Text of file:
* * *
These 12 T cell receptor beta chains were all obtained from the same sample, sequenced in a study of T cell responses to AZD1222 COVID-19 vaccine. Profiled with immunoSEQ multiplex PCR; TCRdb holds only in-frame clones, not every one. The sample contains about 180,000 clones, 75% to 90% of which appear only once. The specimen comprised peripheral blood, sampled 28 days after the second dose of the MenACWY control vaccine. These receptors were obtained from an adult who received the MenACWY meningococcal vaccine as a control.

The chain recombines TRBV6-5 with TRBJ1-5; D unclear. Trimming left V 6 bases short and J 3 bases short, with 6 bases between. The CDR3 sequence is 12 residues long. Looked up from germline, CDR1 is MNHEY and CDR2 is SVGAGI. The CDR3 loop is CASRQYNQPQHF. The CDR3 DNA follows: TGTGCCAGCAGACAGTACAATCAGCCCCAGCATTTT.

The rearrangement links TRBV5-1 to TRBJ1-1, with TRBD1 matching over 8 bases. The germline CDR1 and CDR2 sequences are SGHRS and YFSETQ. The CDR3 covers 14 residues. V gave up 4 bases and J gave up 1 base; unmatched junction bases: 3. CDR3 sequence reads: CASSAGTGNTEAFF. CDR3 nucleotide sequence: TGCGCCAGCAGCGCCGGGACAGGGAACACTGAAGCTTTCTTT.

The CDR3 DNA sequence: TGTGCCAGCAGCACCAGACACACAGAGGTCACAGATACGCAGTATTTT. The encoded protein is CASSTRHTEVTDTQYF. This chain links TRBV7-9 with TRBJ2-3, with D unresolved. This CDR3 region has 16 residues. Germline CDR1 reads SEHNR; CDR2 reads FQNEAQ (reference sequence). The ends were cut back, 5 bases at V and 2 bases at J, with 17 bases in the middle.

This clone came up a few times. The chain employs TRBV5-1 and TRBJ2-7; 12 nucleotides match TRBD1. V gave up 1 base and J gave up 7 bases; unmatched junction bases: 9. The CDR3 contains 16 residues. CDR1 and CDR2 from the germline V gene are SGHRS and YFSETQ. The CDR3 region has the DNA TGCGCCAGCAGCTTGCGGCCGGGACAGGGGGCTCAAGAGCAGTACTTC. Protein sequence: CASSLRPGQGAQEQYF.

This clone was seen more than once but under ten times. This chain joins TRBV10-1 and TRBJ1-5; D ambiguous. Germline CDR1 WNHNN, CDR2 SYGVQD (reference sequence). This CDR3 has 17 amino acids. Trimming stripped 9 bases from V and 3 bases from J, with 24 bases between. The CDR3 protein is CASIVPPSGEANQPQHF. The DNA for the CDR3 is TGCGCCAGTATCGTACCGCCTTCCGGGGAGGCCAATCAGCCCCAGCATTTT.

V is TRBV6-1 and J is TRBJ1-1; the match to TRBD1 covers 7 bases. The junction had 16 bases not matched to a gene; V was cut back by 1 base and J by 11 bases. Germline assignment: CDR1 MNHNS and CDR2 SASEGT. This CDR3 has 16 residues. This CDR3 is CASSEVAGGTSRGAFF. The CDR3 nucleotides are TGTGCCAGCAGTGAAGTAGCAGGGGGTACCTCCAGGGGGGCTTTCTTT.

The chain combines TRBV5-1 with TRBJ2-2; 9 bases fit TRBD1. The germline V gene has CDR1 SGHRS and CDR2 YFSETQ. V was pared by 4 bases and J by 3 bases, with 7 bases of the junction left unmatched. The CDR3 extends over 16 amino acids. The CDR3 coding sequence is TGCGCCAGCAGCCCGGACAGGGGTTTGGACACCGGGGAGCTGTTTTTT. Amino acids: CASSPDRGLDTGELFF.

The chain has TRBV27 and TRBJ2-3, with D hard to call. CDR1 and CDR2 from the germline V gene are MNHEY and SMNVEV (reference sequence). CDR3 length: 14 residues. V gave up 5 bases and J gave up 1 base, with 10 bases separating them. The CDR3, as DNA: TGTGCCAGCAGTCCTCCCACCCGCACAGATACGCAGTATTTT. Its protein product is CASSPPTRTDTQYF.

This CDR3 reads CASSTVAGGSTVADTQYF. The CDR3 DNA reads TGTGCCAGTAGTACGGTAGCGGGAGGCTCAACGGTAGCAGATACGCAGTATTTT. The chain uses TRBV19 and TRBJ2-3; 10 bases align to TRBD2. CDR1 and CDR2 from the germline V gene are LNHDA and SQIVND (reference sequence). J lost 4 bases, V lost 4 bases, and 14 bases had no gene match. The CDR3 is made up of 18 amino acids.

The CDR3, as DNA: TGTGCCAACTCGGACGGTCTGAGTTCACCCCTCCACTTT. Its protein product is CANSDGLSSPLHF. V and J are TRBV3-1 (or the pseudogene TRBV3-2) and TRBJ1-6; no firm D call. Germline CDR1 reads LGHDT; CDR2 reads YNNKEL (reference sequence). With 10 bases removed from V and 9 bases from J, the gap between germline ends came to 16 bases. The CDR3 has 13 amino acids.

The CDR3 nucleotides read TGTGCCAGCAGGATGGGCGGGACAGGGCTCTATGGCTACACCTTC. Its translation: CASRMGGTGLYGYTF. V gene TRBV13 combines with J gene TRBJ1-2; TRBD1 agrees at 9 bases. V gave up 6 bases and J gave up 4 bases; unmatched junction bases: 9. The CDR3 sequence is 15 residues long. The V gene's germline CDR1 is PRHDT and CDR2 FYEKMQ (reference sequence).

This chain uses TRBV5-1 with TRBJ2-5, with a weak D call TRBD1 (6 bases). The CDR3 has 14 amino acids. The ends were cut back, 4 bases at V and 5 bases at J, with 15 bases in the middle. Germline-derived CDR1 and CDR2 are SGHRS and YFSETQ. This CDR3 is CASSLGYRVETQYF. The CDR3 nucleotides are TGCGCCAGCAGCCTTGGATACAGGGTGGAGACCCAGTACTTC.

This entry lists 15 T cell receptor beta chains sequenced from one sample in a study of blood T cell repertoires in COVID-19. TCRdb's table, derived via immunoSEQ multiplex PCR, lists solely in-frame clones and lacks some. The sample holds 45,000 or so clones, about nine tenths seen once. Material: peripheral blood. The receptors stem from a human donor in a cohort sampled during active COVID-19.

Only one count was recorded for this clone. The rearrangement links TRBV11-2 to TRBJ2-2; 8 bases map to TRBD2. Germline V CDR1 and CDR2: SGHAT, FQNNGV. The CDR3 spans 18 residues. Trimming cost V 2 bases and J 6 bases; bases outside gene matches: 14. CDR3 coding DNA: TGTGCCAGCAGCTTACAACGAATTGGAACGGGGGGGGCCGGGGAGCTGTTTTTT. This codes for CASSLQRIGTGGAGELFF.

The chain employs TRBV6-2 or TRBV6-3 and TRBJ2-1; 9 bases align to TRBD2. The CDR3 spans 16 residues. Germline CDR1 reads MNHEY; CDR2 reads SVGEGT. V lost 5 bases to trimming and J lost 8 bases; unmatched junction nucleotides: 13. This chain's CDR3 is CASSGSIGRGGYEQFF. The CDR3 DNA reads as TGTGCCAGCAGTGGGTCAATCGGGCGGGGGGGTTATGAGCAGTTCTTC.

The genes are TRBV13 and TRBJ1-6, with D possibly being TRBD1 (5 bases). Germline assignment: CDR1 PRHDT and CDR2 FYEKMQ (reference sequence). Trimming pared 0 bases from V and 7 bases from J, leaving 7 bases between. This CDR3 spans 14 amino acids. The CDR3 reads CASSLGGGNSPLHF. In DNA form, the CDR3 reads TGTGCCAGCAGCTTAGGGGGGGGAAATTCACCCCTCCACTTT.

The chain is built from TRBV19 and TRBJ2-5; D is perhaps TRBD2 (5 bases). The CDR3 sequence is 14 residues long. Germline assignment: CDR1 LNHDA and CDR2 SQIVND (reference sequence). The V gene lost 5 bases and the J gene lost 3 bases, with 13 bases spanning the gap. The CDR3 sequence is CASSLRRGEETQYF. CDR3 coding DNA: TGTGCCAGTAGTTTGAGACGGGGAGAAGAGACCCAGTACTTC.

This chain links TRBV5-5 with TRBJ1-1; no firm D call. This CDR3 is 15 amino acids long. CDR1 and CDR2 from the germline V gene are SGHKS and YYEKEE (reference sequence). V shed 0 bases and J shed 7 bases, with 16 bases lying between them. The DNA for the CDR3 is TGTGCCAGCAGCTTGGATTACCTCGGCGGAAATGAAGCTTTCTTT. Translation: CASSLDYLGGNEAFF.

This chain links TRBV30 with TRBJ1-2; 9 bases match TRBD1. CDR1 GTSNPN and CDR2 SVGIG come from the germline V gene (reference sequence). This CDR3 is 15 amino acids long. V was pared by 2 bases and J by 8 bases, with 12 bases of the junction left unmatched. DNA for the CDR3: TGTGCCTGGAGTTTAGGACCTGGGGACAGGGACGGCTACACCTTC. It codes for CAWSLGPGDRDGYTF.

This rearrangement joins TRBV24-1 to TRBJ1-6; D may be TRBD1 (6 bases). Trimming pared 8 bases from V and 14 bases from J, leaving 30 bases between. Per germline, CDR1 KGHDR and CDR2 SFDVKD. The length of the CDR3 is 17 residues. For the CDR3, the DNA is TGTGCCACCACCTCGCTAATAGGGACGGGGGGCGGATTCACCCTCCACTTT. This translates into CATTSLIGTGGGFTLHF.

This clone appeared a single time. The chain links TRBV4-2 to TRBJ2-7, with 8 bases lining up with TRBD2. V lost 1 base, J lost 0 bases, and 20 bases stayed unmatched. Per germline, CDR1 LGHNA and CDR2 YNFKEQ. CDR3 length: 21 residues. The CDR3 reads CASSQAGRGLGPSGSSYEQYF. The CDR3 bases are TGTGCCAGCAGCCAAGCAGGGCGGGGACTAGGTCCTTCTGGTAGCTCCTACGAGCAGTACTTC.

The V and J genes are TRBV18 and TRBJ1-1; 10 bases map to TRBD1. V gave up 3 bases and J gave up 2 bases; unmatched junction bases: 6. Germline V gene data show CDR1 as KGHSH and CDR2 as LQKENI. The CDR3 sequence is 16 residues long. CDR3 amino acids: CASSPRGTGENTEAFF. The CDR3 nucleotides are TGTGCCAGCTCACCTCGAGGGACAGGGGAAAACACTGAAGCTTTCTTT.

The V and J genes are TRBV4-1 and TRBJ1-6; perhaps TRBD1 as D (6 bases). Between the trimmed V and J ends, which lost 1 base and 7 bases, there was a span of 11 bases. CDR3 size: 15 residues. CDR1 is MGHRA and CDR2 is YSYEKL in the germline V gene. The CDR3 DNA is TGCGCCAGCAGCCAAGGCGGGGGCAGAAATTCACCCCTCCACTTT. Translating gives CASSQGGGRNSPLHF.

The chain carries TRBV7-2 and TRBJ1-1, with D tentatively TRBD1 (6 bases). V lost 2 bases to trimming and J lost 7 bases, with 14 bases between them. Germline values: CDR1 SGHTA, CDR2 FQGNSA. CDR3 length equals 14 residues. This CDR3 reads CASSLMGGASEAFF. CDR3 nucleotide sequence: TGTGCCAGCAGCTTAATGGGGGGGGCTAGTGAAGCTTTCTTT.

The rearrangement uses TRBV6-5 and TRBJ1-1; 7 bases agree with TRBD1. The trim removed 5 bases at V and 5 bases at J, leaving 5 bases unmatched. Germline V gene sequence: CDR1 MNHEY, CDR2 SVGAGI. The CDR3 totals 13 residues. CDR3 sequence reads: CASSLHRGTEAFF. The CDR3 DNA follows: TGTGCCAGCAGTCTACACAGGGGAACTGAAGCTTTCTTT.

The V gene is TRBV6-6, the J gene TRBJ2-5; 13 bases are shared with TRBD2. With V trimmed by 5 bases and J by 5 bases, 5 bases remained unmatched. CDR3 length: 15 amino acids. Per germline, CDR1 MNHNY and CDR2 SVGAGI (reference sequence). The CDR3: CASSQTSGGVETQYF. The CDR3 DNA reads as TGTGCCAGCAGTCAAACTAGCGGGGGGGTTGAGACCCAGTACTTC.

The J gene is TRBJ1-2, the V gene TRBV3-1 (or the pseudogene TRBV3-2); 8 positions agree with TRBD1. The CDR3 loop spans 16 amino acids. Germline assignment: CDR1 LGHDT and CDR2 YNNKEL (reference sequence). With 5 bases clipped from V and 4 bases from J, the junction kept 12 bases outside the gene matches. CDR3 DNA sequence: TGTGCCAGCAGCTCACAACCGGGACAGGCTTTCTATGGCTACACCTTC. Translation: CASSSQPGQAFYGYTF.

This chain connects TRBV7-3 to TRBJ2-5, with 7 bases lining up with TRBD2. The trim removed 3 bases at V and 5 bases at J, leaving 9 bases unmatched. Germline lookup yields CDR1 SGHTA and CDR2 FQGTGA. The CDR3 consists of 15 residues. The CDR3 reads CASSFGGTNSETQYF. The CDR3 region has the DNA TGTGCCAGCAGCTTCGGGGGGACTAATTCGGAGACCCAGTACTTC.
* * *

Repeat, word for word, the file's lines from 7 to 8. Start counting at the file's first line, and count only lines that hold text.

V is TRBV6-1 and J is TRBJ1-1; the match to TRBD1 covers 7 bases. The junction had 16 bases not matched to a gene; V was cut back by 1 base and J by 11 bases. Germline assignment: CDR1 MNHNS and CDR2 SASEGT. This CDR3 has 16 residues. This CDR3 is CASSEVAGGTSRGAFF. The CDR3 nucleotides are TGTGCCAGCAGTGAAGTAGCAGGGGGTACCTCCAGGGGGGCTTTCTTT.

The chain combines TRBV5-1 with TRBJ2-2; 9 bases fit TRBD1. The germline V gene has CDR1 SGHRS and CDR2 YFSETQ. V was pared by 4 bases and J by 3 bases, with 7 bases of the junction left unmatched. The CDR3 extends over 16 amino acids. The CDR3 coding sequence is TGCGCCAGCAGCCCGGACAGGGGTTTGGACACCGGGGAGCTGTTTTTT. Amino acids: CASSPDRGLDTGELFF.